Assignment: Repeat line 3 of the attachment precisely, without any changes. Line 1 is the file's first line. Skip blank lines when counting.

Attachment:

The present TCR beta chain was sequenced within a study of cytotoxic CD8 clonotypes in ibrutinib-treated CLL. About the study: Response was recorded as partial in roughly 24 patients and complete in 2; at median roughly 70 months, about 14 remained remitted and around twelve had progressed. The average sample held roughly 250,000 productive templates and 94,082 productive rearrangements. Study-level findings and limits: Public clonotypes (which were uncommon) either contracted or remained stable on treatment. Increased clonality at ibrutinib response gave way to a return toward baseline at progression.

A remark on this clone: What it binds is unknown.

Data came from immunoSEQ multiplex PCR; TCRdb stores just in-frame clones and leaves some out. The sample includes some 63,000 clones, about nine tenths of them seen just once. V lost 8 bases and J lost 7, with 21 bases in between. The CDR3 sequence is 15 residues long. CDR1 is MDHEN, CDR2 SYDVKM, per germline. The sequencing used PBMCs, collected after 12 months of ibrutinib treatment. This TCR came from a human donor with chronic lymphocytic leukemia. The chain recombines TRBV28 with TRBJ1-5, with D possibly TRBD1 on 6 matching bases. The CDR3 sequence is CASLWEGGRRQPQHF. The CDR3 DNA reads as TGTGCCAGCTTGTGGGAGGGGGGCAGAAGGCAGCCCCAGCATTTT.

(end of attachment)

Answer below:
Data came from immunoSEQ multiplex PCR; TCRdb stores just in-frame clones and leaves some out. The sample includes some 63,000 clones, about nine tenths of them seen just once. V lost 8 bases and J lost 7, with 21 bases in between. The CDR3 sequence is 15 residues long. CDR1 is MDHEN, CDR2 SYDVKM, per germline. The sequencing used PBMCs, collected after 12 months of ibrutinib treatment. This TCR came from a human donor with chronic lymphocytic leukemia. The chain recombines TRBV28 with TRBJ1-5, with D possibly TRBD1 on 6 matching bases. The CDR3 sequence is CASLWEGGRRQPQHF. The CDR3 DNA reads as TGTGCCAGCTTGTGGGAGGGGGGCAGAAGGCAGCCCCAGCATTTT.